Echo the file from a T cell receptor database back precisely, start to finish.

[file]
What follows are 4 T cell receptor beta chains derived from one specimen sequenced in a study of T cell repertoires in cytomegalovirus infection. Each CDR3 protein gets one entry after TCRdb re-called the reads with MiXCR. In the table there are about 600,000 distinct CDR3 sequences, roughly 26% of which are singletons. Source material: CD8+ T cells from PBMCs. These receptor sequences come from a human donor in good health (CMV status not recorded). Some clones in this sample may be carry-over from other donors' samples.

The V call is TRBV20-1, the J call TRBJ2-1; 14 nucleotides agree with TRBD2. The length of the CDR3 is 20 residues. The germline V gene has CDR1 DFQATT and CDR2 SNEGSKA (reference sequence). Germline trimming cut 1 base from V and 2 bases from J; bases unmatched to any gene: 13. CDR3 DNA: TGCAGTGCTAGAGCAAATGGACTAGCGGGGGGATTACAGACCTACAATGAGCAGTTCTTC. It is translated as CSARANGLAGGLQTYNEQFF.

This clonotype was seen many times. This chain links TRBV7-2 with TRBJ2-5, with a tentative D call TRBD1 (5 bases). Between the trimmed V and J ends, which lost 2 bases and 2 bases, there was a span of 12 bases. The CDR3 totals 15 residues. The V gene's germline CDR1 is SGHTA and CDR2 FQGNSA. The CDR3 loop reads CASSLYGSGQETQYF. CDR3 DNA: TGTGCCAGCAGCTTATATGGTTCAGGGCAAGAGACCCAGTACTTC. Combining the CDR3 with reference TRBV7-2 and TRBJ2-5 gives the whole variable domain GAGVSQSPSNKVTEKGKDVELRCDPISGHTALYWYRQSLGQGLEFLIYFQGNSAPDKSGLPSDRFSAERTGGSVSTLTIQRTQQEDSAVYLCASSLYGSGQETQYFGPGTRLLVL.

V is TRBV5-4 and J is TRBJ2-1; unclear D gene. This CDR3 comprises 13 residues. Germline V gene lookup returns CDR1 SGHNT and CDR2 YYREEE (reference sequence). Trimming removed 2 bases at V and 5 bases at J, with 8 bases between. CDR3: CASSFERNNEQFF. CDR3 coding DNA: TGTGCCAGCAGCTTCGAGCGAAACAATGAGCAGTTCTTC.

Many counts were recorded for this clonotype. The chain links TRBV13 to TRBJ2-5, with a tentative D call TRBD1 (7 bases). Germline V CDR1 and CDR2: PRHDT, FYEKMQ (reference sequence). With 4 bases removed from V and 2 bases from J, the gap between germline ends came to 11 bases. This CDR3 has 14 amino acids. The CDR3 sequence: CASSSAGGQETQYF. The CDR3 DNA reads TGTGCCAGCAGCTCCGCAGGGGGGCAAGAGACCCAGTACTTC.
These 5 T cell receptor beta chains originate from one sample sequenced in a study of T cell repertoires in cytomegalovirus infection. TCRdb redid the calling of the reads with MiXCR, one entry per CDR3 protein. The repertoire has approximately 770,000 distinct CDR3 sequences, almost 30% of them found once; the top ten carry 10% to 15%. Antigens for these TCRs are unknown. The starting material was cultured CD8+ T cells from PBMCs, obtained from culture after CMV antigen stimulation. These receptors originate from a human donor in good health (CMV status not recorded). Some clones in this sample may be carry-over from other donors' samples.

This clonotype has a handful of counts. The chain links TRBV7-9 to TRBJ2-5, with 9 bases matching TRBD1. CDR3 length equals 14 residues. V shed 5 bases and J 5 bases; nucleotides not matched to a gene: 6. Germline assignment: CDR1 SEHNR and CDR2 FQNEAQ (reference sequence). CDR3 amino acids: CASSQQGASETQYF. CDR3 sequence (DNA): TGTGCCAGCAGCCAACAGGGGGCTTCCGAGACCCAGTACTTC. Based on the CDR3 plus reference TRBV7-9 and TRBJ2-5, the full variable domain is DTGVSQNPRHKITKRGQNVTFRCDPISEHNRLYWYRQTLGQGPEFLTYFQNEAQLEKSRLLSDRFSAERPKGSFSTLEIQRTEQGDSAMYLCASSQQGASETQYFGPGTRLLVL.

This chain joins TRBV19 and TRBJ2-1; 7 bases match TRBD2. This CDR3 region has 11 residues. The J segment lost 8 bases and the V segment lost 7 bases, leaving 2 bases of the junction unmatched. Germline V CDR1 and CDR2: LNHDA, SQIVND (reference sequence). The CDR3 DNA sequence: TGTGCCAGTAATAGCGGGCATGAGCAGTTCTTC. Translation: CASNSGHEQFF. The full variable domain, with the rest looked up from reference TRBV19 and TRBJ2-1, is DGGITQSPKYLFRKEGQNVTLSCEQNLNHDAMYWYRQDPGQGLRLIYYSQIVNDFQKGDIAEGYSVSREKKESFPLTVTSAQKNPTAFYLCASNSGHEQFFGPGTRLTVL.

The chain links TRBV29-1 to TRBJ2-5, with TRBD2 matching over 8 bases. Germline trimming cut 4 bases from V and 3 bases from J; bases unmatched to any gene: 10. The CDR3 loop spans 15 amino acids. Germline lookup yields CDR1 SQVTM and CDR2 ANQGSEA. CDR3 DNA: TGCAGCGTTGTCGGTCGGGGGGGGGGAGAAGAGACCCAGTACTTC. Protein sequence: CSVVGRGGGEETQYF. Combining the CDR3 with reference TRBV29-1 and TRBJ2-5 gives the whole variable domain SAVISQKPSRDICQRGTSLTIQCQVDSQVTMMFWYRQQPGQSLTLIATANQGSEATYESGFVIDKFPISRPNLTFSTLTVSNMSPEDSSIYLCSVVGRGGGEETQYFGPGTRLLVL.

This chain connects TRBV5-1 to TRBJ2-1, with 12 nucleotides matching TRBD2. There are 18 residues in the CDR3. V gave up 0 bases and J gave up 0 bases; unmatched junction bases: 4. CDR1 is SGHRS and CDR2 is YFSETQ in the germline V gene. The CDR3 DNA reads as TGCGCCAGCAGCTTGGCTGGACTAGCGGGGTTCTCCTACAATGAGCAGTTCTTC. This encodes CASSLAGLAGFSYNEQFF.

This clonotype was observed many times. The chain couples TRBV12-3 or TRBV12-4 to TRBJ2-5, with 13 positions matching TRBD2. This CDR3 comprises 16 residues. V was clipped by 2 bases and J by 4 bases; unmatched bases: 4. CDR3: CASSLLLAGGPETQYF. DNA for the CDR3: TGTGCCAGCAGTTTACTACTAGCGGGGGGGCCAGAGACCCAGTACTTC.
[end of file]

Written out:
What follows are 4 T cell receptor beta chains derived from one specimen sequenced in a study of T cell repertoires in cytomegalovirus infection. Each CDR3 protein gets one entry after TCRdb re-called the reads with MiXCR. In the table there are about 600,000 distinct CDR3 sequences, roughly 26% of which are singletons. Source material: CD8+ T cells from PBMCs. These receptor sequences come from a human donor in good health (CMV status not recorded). Some clones in this sample may be carry-over from other donors' samples.

The V call is TRBV20-1, the J call TRBJ2-1; 14 nucleotides agree with TRBD2. The length of the CDR3 is 20 residues. The germline V gene has CDR1 DFQATT and CDR2 SNEGSKA (reference sequence). Germline trimming cut 1 base from V and 2 bases from J; bases unmatched to any gene: 13. CDR3 DNA: TGCAGTGCTAGAGCAAATGGACTAGCGGGGGGATTACAGACCTACAATGAGCAGTTCTTC. It is translated as CSARANGLAGGLQTYNEQFF.

This clonotype was seen many times. This chain links TRBV7-2 with TRBJ2-5, with a tentative D call TRBD1 (5 bases). Between the trimmed V and J ends, which lost 2 bases and 2 bases, there was a span of 12 bases. The CDR3 totals 15 residues. The V gene's germline CDR1 is SGHTA and CDR2 FQGNSA. The CDR3 loop reads CASSLYGSGQETQYF. CDR3 DNA: TGTGCCAGCAGCTTATATGGTTCAGGGCAAGAGACCCAGTACTTC. Combining the CDR3 with reference TRBV7-2 and TRBJ2-5 gives the whole variable domain GAGVSQSPSNKVTEKGKDVELRCDPISGHTALYWYRQSLGQGLEFLIYFQGNSAPDKSGLPSDRFSAERTGGSVSTLTIQRTQQEDSAVYLCASSLYGSGQETQYFGPGTRLLVL.

V is TRBV5-4 and J is TRBJ2-1; unclear D gene. This CDR3 comprises 13 residues. Germline V gene lookup returns CDR1 SGHNT and CDR2 YYREEE (reference sequence). Trimming removed 2 bases at V and 5 bases at J, with 8 bases between. CDR3: CASSFERNNEQFF. CDR3 coding DNA: TGTGCCAGCAGCTTCGAGCGAAACAATGAGCAGTTCTTC.

Many counts were recorded for this clonotype. The chain links TRBV13 to TRBJ2-5, with a tentative D call TRBD1 (7 bases). Germline V CDR1 and CDR2: PRHDT, FYEKMQ (reference sequence). With 4 bases removed from V and 2 bases from J, the gap between germline ends came to 11 bases. This CDR3 has 14 amino acids. The CDR3 sequence: CASSSAGGQETQYF. The CDR3 DNA reads TGTGCCAGCAGCTCCGCAGGGGGGCAAGAGACCCAGTACTTC.
These 5 T cell receptor beta chains originate from one sample sequenced in a study of T cell repertoires in cytomegalovirus infection. TCRdb redid the calling of the reads with MiXCR, one entry per CDR3 protein. The repertoire has approximately 770,000 distinct CDR3 sequences, almost 30% of them found once; the top ten carry 10% to 15%. Antigens for these TCRs are unknown. The starting material was cultured CD8+ T cells from PBMCs, obtained from culture after CMV antigen stimulation. These receptors originate from a human donor in good health (CMV status not recorded). Some clones in this sample may be carry-over from other donors' samples.

This clonotype has a handful of counts. The chain links TRBV7-9 to TRBJ2-5, with 9 bases matching TRBD1. CDR3 length equals 14 residues. V shed 5 bases and J 5 bases; nucleotides not matched to a gene: 6. Germline assignment: CDR1 SEHNR and CDR2 FQNEAQ (reference sequence). CDR3 amino acids: CASSQQGASETQYF. CDR3 sequence (DNA): TGTGCCAGCAGCCAACAGGGGGCTTCCGAGACCCAGTACTTC. Based on the CDR3 plus reference TRBV7-9 and TRBJ2-5, the full variable domain is DTGVSQNPRHKITKRGQNVTFRCDPISEHNRLYWYRQTLGQGPEFLTYFQNEAQLEKSRLLSDRFSAERPKGSFSTLEIQRTEQGDSAMYLCASSQQGASETQYFGPGTRLLVL.

This chain joins TRBV19 and TRBJ2-1; 7 bases match TRBD2. This CDR3 region has 11 residues. The J segment lost 8 bases and the V segment lost 7 bases, leaving 2 bases of the junction unmatched. Germline V CDR1 and CDR2: LNHDA, SQIVND (reference sequence). The CDR3 DNA sequence: TGTGCCAGTAATAGCGGGCATGAGCAGTTCTTC. Translation: CASNSGHEQFF. The full variable domain, with the rest looked up from reference TRBV19 and TRBJ2-1, is DGGITQSPKYLFRKEGQNVTLSCEQNLNHDAMYWYRQDPGQGLRLIYYSQIVNDFQKGDIAEGYSVSREKKESFPLTVTSAQKNPTAFYLCASNSGHEQFFGPGTRLTVL.

The chain links TRBV29-1 to TRBJ2-5, with TRBD2 matching over 8 bases. Germline trimming cut 4 bases from V and 3 bases from J; bases unmatched to any gene: 10. The CDR3 loop spans 15 amino acids. Germline lookup yields CDR1 SQVTM and CDR2 ANQGSEA. CDR3 DNA: TGCAGCGTTGTCGGTCGGGGGGGGGGAGAAGAGACCCAGTACTTC. Protein sequence: CSVVGRGGGEETQYF. Combining the CDR3 with reference TRBV29-1 and TRBJ2-5 gives the whole variable domain SAVISQKPSRDICQRGTSLTIQCQVDSQVTMMFWYRQQPGQSLTLIATANQGSEATYESGFVIDKFPISRPNLTFSTLTVSNMSPEDSSIYLCSVVGRGGGEETQYFGPGTRLLVL.

This chain connects TRBV5-1 to TRBJ2-1, with 12 nucleotides matching TRBD2. There are 18 residues in the CDR3. V gave up 0 bases and J gave up 0 bases; unmatched junction bases: 4. CDR1 is SGHRS and CDR2 is YFSETQ in the germline V gene. The CDR3 DNA reads as TGCGCCAGCAGCTTGGCTGGACTAGCGGGGTTCTCCTACAATGAGCAGTTCTTC. This encodes CASSLAGLAGFSYNEQFF.

This clonotype was observed many times. The chain couples TRBV12-3 or TRBV12-4 to TRBJ2-5, with 13 positions matching TRBD2. This CDR3 comprises 16 residues. V was clipped by 2 bases and J by 4 bases; unmatched bases: 4. CDR3: CASSLLLAGGPETQYF. DNA for the CDR3: TGTGCCAGCAGTTTACTACTAGCGGGGGGGCCAGAGACCCAGTACTTC.